- Research Using A Moving Company's Dot Number
- Investigate Using The Better Business Bureau
- Search For Complaints
- Look At References
- Look At Their Stats
- Moving Resources
When you need a moving company, you might be surprised to find how many options are out there. So what can you do to help narrow down the field to the best choice that most suits your needs? Luckily, there’s a few simple tactics you can employ that will ensure you get the best service at the best price.
Research Using A Moving Company's DOT Number
The Department of Transportation issues a registration number to any company that provides moving or hauling services, commonly referred to as a USDOT number. Using this number, you can easily research a company through the Federal Motor Carrier Safety Administration (FMCSA) household goods company search. If you are unable to easy locate the USDOT# for a certain company, you can also search the database by name.
A simple search of the FMCSA moving company database can yield some very useful information for anyone considering hiring a moving company. Information that can be found there includes safety ratings, complaint history, how many trucks they have at their disposal, insurance information, and performance metrics.
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Investigate Using The Better Business Bureau
The Better Business Bureau has a very functional and helpful website that can also provide helpful information. According to their own standards, in order for a business to be accepted as a BBB member, they need to meet a number of criteria, including:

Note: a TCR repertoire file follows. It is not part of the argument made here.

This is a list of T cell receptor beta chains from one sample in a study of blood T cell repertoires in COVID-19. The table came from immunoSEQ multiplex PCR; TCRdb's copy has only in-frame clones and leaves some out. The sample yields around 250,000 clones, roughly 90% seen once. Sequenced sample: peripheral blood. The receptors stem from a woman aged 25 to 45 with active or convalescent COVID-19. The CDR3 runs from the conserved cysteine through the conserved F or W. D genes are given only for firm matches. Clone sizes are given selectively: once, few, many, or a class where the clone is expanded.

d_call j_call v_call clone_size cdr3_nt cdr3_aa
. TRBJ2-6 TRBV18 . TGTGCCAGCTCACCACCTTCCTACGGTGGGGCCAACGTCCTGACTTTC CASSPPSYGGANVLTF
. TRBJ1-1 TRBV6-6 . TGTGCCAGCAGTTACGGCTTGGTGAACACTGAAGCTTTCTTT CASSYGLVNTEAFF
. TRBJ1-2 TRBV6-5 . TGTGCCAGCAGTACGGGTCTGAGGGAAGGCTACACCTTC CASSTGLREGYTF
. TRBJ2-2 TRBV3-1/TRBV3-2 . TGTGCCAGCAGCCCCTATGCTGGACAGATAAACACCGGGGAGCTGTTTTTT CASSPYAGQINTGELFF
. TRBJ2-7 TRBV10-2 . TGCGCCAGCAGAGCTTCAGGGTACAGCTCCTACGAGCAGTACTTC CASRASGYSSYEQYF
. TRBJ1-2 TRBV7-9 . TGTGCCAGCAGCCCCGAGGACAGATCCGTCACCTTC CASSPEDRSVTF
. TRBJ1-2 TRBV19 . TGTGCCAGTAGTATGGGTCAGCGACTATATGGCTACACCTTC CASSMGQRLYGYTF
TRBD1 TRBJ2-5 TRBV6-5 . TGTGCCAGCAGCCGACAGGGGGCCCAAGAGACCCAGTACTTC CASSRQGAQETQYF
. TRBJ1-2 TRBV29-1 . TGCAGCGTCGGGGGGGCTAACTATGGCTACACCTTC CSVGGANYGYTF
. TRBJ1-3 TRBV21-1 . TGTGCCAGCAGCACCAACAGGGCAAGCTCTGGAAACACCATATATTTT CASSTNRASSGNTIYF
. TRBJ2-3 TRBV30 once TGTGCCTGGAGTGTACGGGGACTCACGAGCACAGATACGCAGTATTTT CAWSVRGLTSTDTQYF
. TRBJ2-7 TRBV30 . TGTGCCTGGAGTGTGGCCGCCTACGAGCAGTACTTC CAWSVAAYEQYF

- Honest Advertising
- Telling the Truth
- Building Trust with Customers
- Keeping their Promises
- Being Transparent
- Timely Communications
- Exemplify Integrity
- Protect Customer Privacy
It’s important to understand that membership, or acceptance, does not mean the BBB is endorsing a particular company. They haven't done a full evaluation, just made a general assessment regarding some of their business practices.
Search For Complaints
Look to see if there are any outstanding complaints against a moving company, just bear in mind that anyone can file a complaint, so maybe a single issue might not be enough to discredit the company. However, having a long list of unresolved complaints would be a problem. Also, focus on how recent those complaints might be; problems from a long time ago might not be as much of a concern as those filed more recently.
Look At References
You can search on the internet for positive reviews and references for your potential movers. Or, you might even want to ask the company directly for some of their references. Be as professional about this as possible, but check them out. On the other hand, if a 'reference' calls or contacts you, treat it with suspicion and a healthy dose of skepticism; it could be the moving company just trying to manipulate you, knowing their record is less than stellar.
Look At Their Stats
Moving companies will be able to provide you with hard information about moves they have done. This should include things like how long they have been in business, the number of moves they have done (possibly also differentiating between local, interstate, and/or international moves). These can then be checked against other independent sources.
Interstate Moving Companies - A thorough and in-depth article about the ins and outs of the moving industry and what you should expect from a company in terms of service and expertise.
National Consumer Complaint Database - Another great resource that is for filing a complaint against movers, but also has several helpful links and information to help further round out the information you’ll need before hiring a company.